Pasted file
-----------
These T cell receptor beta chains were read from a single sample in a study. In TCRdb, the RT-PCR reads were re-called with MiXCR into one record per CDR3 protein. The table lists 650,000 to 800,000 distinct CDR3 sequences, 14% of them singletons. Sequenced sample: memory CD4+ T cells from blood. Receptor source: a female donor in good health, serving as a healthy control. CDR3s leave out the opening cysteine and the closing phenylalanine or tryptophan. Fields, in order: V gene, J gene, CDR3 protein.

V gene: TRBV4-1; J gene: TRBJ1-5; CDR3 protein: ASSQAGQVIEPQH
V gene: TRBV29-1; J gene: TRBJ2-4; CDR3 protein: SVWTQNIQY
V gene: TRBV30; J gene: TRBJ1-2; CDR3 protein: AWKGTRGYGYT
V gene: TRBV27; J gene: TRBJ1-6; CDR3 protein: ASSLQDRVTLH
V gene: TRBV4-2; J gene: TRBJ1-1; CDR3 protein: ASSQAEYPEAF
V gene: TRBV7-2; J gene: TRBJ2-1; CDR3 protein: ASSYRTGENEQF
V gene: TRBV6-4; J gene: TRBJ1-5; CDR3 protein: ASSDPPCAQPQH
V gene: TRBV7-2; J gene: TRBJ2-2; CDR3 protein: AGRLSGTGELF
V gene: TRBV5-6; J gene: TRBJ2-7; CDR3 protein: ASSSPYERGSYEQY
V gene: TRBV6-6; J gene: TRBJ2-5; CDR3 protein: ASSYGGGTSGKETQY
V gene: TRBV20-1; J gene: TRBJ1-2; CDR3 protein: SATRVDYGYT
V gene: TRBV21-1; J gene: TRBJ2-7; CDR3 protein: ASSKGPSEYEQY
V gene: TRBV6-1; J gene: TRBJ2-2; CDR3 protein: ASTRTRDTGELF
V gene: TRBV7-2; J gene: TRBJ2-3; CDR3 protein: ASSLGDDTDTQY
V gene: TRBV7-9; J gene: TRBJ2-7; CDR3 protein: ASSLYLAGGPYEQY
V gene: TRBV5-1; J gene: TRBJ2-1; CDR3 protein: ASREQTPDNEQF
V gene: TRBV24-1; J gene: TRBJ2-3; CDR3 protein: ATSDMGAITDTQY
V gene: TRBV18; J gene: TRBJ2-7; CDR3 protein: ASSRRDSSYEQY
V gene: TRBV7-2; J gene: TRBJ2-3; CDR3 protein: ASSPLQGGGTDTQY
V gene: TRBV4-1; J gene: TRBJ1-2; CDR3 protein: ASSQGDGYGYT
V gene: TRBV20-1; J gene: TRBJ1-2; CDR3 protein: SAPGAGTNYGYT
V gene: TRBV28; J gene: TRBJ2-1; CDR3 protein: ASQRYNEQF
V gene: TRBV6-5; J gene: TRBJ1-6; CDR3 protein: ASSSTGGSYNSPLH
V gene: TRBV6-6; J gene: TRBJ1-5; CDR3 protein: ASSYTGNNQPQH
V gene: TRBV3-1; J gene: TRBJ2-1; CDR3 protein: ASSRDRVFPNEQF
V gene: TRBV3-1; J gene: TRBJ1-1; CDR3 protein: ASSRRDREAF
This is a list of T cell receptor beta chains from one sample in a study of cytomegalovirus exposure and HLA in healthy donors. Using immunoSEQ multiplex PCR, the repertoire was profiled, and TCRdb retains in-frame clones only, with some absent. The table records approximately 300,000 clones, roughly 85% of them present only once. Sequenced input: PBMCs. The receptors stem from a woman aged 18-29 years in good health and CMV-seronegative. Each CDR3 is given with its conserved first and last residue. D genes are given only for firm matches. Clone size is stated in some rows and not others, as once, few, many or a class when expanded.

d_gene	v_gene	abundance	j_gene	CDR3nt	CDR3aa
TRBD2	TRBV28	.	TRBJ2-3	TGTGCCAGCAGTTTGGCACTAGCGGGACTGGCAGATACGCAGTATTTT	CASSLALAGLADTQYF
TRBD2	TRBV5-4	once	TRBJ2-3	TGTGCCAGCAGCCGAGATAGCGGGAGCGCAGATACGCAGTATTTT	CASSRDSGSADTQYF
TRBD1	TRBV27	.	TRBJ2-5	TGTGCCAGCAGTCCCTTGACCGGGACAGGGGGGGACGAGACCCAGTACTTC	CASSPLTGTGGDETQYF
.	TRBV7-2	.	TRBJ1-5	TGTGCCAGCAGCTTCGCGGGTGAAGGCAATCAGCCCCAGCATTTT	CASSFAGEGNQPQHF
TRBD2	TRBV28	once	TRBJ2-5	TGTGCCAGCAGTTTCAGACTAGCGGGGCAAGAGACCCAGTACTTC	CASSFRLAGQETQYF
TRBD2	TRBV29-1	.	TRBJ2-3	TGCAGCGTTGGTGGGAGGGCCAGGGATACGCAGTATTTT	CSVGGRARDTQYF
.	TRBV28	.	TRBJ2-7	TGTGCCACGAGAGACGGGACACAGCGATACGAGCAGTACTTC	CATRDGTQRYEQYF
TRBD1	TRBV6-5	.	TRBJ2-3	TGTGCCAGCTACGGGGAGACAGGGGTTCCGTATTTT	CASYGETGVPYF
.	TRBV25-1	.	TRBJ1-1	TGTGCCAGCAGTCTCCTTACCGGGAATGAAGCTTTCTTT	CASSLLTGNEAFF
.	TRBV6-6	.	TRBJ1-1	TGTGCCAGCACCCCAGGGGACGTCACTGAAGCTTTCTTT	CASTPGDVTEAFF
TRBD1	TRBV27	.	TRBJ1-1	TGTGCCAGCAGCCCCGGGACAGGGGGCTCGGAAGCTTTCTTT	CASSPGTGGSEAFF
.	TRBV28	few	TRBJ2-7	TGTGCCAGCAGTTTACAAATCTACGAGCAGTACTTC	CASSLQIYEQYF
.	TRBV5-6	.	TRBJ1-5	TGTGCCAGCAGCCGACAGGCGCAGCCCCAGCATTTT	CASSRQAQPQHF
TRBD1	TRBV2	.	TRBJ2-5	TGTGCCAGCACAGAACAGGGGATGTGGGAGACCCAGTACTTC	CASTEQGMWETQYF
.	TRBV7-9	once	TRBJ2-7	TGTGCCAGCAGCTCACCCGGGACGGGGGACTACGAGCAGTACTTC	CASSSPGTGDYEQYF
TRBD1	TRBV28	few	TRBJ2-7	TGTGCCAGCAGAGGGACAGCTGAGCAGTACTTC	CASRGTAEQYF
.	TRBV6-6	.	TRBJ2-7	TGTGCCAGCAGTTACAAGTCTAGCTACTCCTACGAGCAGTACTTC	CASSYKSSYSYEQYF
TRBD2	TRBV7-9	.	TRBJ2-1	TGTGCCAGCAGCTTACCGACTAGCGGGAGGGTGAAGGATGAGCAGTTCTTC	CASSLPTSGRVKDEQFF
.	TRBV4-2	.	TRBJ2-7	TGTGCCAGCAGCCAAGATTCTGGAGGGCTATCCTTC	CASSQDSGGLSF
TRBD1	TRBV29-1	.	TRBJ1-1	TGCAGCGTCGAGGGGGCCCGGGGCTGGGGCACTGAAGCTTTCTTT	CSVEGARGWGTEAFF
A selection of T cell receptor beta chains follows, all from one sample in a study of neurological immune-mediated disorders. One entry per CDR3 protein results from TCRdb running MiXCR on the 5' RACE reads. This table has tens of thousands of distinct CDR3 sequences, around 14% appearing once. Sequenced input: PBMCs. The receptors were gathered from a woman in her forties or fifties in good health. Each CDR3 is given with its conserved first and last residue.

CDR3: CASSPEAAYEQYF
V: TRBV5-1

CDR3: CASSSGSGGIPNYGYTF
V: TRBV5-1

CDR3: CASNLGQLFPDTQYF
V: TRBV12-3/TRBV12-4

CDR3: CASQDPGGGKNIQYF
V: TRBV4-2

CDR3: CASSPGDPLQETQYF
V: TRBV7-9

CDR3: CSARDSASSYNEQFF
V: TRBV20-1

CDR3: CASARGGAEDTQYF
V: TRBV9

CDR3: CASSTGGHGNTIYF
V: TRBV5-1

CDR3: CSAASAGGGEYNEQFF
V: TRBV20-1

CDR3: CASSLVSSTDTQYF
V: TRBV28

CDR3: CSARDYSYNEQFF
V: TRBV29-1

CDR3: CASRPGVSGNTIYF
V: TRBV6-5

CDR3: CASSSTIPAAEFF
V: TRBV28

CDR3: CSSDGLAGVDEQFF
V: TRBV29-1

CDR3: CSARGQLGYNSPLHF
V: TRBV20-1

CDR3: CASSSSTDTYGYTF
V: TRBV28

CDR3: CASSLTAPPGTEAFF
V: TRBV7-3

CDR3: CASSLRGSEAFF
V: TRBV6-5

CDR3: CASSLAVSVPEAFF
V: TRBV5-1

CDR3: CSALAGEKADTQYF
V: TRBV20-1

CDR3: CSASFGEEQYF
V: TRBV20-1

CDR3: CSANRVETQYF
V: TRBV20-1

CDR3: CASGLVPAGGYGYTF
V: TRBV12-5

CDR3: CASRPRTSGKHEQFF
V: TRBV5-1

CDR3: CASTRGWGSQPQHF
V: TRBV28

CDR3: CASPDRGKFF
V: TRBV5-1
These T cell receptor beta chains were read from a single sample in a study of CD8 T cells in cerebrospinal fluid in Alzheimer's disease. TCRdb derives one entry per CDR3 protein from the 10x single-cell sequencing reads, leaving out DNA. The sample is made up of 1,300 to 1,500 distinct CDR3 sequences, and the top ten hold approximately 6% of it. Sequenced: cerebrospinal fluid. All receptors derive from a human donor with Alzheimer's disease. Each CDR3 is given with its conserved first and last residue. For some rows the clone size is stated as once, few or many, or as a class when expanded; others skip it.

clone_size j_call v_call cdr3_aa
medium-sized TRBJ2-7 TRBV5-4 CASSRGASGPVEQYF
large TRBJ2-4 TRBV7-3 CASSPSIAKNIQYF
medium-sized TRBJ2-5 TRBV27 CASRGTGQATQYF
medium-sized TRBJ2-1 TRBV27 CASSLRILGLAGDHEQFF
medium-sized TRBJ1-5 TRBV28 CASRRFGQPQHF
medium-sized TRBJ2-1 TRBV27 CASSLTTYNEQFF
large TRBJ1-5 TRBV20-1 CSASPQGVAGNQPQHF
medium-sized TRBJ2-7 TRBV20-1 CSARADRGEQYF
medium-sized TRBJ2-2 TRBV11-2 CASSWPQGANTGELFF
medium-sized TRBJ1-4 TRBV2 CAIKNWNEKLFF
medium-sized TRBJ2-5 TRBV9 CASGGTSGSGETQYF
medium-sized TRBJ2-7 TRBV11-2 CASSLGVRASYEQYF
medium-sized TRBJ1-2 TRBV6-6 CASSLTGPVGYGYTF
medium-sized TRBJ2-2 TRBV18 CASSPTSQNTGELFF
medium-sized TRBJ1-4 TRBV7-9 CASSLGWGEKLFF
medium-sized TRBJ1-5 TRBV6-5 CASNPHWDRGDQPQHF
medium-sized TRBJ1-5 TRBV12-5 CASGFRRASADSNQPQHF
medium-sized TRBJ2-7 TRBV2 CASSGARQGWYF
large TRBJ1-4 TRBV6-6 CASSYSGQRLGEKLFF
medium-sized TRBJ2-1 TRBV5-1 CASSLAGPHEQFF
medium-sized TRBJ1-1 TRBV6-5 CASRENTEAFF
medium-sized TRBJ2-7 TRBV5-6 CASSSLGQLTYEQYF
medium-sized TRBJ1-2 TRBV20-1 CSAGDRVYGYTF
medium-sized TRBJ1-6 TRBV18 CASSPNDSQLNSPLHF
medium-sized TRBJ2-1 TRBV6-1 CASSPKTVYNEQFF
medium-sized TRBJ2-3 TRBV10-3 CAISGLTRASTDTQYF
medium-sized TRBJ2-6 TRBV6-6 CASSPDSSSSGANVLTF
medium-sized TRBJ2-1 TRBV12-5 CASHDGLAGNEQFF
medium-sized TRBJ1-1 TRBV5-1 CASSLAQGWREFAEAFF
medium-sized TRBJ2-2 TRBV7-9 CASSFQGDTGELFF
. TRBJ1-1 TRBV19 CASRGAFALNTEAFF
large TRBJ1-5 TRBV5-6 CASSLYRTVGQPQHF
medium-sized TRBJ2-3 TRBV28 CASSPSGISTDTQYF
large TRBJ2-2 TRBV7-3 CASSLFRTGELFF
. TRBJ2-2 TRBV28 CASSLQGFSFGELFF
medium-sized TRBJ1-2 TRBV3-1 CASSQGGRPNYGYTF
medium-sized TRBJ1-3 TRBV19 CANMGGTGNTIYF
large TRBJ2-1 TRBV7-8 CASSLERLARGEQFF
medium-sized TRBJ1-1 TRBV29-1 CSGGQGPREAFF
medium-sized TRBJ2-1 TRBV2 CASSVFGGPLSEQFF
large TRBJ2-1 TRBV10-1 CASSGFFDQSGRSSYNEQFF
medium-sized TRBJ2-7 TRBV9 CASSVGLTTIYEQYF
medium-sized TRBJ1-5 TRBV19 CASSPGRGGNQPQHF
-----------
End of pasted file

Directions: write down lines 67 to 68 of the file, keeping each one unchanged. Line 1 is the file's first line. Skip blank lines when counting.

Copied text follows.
CDR3: CSAASAGGGEYNEQFF
V: TRBV20-1